Diana Guerra, Head of Blue Badge Policy at the Department for Transport (DfT) and John Spanton, Account Director at Valtech, discuss how the DfT transformed digital services for the Blue Badge scheme

Before the COVID-19 outbreak, the Department for Transport (DfT) was working with Valtech to replace the legacy application process and improve the digital service for the Blue Badge scheme.

DfT started its digital transformation journey in 2017, with the new service launched in early 2019 and continued improvements delivered in response to user feedback with regular releases. By the time the COVID-19 pandemic hit, around 80% of applications were submitted digitally, a huge rise from 37% before the new service was launched.

The work Valtech did with DfT made the service more flexible and resilient, all whilst streamlining the application process.

1. What is the Blue Badge scheme, and why is it so important?

Diana Guerra: Introduced in 1971, the Blue Badge scheme provides a range of on-street parking concessions that help more than three million people with disabilities across the UK, who may have difficulty using public transport, to park closer to their destination, often for free and without time restriction.

The Blue Badge scheme provides an important service that helps to make everyday activities, such as travelling to work, visiting friends and family and other amenities and services significantly easier for the people who need to use it.

2. What digital service has been created for the Blue Badge scheme?

John Spanton: In close collaboration with service users, DfT and the 207 badge-issuing local authorities, Valtech has developed, designed and deployed a new online Blue Badge application process to provide a more streamlined and seamless user experience for applicants.

We launched the new Blue Badge Digital Service in February 2019 and saw incredible results during the first four months; digital take-up rose from 37% to 57%, the completion rate more than doubled from 33% to 70%, and processing time was reduced from 29 to 19 days.

The new digital service has improved not only the user experience but also reduced the waiting time to receive a Blue Badge, with around 1.4 million applications processed annually. A lot of work has gone into the new service to ensure the scheme is ready for future innovation and integration and can meet the evolving needs of Blue Badge users.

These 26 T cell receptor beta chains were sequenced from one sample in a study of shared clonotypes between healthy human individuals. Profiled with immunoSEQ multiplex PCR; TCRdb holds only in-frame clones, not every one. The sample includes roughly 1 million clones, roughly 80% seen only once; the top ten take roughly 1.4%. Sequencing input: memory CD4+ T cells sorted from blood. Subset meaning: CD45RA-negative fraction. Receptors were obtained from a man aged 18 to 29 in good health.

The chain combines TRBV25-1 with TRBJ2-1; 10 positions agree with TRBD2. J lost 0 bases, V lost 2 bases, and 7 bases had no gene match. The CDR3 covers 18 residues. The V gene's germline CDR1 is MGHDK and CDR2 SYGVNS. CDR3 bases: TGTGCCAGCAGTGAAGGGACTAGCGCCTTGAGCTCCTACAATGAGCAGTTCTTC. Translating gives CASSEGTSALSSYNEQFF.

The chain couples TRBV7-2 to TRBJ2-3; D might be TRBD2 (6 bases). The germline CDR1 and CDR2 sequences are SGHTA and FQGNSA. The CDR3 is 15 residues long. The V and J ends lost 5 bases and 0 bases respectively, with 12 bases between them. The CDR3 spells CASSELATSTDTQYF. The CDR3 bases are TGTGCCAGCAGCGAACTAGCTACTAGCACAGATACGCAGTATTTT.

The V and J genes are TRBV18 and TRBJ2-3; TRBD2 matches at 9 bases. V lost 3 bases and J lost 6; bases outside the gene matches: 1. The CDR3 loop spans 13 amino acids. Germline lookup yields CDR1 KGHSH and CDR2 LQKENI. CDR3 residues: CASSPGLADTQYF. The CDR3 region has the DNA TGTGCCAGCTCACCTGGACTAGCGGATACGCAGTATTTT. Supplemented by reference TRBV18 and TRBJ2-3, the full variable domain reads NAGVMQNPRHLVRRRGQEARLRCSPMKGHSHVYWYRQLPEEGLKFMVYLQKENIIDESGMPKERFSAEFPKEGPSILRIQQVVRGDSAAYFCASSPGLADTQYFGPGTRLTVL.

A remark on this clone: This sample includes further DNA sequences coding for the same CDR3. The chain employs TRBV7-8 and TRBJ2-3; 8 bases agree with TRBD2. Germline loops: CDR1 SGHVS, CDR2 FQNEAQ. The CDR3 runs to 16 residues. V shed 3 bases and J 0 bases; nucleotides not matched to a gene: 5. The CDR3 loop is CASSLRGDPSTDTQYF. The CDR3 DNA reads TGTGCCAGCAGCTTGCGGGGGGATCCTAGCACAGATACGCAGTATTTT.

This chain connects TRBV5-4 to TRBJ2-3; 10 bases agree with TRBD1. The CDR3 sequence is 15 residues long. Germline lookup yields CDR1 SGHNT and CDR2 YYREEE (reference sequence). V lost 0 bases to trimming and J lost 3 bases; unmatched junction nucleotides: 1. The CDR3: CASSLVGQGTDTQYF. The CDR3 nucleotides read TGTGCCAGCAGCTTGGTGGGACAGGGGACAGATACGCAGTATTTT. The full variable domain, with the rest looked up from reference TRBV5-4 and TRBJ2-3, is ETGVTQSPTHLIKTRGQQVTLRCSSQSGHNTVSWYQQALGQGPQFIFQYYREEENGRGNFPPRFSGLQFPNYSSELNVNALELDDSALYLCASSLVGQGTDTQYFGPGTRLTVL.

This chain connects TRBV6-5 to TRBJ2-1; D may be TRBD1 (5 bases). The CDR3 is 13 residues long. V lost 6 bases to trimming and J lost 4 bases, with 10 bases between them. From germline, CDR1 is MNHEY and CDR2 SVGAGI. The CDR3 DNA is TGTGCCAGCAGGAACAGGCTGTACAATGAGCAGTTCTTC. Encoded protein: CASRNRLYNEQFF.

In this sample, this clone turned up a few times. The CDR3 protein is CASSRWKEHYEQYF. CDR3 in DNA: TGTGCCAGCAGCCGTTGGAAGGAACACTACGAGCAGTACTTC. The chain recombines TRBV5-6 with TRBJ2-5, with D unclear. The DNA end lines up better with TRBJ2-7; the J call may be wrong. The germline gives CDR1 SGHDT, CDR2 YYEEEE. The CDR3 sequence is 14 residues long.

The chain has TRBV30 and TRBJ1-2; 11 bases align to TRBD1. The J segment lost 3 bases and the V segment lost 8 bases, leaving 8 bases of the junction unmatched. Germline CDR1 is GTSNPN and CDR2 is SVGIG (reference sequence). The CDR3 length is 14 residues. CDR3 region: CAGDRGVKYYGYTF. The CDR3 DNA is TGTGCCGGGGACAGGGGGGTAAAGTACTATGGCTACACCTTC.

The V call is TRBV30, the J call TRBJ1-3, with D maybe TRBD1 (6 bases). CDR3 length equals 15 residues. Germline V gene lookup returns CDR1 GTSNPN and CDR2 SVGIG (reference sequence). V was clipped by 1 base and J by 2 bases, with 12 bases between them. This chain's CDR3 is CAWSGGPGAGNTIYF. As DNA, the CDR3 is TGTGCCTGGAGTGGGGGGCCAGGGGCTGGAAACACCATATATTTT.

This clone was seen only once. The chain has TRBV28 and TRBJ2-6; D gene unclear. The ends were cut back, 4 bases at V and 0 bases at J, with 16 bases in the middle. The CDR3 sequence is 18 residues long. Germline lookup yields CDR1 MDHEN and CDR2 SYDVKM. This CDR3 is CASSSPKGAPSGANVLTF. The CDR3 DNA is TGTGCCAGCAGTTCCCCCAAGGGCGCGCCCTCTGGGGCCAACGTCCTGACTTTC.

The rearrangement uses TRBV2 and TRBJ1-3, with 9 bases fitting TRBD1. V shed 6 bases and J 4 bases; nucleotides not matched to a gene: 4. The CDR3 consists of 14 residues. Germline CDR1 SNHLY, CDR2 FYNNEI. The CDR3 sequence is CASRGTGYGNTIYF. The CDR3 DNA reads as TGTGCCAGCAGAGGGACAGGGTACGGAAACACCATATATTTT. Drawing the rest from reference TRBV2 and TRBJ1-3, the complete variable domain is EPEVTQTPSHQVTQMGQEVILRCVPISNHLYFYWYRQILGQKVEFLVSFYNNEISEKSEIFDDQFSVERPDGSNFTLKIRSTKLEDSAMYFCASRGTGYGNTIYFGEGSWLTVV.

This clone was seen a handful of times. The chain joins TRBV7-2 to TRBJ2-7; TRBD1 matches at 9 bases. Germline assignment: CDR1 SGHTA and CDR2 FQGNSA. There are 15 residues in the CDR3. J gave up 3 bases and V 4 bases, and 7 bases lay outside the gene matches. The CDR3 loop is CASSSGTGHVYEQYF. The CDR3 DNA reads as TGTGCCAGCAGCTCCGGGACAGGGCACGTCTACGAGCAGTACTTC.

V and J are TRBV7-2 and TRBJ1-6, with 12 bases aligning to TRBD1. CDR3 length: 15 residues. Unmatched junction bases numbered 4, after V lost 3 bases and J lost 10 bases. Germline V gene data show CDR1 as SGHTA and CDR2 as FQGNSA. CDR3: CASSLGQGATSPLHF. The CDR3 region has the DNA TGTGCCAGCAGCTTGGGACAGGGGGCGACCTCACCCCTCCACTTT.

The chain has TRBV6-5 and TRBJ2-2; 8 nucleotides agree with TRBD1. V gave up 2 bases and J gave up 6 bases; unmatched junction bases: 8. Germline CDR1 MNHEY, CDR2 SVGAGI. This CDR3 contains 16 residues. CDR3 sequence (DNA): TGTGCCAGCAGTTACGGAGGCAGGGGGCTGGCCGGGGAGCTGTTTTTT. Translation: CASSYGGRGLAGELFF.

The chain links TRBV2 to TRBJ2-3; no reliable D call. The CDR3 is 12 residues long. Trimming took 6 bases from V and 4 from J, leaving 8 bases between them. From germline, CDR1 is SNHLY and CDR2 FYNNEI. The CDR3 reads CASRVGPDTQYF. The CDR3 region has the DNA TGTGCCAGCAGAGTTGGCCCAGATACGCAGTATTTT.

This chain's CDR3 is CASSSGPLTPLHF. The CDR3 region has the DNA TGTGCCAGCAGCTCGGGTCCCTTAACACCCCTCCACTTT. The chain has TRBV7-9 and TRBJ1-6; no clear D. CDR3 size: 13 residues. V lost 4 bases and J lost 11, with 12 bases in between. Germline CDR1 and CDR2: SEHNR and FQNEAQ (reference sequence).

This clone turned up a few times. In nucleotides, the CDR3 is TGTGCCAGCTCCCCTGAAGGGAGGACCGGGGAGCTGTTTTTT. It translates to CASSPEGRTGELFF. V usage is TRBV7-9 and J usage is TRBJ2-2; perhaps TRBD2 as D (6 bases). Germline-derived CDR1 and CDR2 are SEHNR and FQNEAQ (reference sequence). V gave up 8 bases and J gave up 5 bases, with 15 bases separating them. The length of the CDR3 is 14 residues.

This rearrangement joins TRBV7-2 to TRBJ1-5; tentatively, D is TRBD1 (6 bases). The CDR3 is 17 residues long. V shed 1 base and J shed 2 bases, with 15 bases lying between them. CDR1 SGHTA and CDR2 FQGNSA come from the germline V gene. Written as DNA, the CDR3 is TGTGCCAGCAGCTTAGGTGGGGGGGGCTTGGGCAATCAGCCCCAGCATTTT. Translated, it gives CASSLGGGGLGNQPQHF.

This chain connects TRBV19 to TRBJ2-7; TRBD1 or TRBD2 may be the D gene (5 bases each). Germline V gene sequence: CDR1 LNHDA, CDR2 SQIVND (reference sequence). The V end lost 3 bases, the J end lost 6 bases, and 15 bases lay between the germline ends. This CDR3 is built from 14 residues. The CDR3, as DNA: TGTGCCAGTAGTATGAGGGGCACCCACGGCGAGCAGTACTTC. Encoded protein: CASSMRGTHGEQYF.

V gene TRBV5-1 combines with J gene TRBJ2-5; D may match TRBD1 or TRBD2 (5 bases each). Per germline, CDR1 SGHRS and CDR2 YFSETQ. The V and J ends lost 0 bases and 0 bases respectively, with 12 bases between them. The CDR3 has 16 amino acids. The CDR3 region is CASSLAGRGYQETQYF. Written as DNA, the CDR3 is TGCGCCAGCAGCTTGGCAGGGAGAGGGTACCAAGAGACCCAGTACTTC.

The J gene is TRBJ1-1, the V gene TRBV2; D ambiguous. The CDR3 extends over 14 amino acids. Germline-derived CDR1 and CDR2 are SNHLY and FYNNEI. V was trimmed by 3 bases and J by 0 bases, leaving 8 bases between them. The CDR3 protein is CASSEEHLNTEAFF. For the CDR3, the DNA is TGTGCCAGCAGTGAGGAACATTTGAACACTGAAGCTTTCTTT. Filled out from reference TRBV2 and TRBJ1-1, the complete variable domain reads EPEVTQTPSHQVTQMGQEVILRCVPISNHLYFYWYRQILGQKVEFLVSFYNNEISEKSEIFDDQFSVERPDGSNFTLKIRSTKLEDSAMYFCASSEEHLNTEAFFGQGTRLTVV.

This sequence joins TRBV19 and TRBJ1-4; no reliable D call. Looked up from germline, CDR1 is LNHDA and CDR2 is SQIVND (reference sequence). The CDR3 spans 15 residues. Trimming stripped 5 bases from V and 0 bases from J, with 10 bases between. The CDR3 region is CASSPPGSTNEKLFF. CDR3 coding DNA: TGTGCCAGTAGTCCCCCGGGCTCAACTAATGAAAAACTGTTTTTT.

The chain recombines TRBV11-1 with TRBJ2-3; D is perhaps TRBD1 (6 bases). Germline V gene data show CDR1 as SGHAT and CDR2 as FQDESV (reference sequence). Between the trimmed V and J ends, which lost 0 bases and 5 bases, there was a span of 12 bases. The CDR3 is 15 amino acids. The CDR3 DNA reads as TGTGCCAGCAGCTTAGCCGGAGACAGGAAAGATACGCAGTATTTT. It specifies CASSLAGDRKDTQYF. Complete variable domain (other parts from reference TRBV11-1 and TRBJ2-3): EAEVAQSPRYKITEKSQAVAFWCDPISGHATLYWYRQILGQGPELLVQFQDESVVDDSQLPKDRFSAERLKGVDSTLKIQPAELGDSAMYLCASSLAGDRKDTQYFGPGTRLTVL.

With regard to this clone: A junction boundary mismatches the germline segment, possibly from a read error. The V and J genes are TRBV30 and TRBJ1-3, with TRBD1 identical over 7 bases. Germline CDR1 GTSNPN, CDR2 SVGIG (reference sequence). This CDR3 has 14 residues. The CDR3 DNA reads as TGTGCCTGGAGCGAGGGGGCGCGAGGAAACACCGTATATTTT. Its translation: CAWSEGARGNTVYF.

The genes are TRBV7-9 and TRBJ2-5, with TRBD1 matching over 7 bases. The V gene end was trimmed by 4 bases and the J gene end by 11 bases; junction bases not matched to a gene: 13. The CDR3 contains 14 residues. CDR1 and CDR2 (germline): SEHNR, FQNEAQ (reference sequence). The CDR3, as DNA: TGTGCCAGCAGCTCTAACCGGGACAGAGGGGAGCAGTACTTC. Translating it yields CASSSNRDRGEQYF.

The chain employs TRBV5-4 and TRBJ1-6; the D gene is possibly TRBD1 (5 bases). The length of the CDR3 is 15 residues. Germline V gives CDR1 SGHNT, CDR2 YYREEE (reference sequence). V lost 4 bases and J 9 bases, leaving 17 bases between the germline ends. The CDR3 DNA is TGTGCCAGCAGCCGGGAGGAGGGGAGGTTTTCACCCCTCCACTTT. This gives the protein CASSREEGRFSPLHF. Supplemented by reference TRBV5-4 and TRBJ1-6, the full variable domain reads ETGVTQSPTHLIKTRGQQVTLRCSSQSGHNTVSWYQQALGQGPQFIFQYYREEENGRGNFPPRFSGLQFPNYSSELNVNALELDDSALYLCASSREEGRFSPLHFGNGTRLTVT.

3. How did digitalisation services help you navigate COVID-19?

Diana Guerra: When the UK entered a full national lockdown in March 2020, extensions were granted for Blue Badges that were set to expire to ensure that users were not left without a valid badge. Due to this, and Government advice also stating the most vulnerable in society to shield themselves against the virus, the volume of Blue Badge applications plummeted.

Although many organisations shut completely or operated at a reduced rate during the initial lockdown, local authorities must continue reviewing applications and issuing Blue Badges. Having the digital service in place was vital for the scheme’s delivery. It allowed citizens to submit applications without leaving their homes and for local authority staff to review them whilst working remotely.

4. What is the role of data in driving policy decision-making?

John Spanton: To improve any service, it’s crucial to look at the available data before making any changes. We looked at the user intelligence and analytics we had gathered to improve the existing service. The volume of feedback had increased with the growth in digital take-up to the point that we receive up to 8,000 service-user surveys weekly. We then identified respondents who’d be happy to contribute to further, deeper research and conducted quarterly local authority surveys to gather insights about improving service administration.

To help us deal with the large amounts of data we were receiving and help extract insights from the various feedback channels, we introduced sentiment analysis. This enabled the team to focus on essential and recurring issues that we could research further and validate the modifications that would have the most impact. We also analysed user data; for example, error messages could highlight something in the process that was preventing applicants from completing the process. We shared this data with DfT to inform their policy decision-making – from helping them to refine the service to driving it in the direction it needed to go in.

5. What does the future hold for the Blue Badge scheme?

Diana Guerra: To ensure that the Blue Badge scheme continues to deliver upon its users’ needs as they evolve, Valtech has hosted a series of innovation workshops, supported by ongoing user research, to understand what would improve their experience when using the service. As a result, Valtech is working with DfT to provide a further streamlined application and reapplication process, as well as exploring wider considerations such as integrating with DfT’s future National Parking Platform.

This is all part of DfT’s commitment to improving the user experience for those engaging with the Blue Badge scheme and ensuring feedback is acted on and incorporated into its digitalisation journey.


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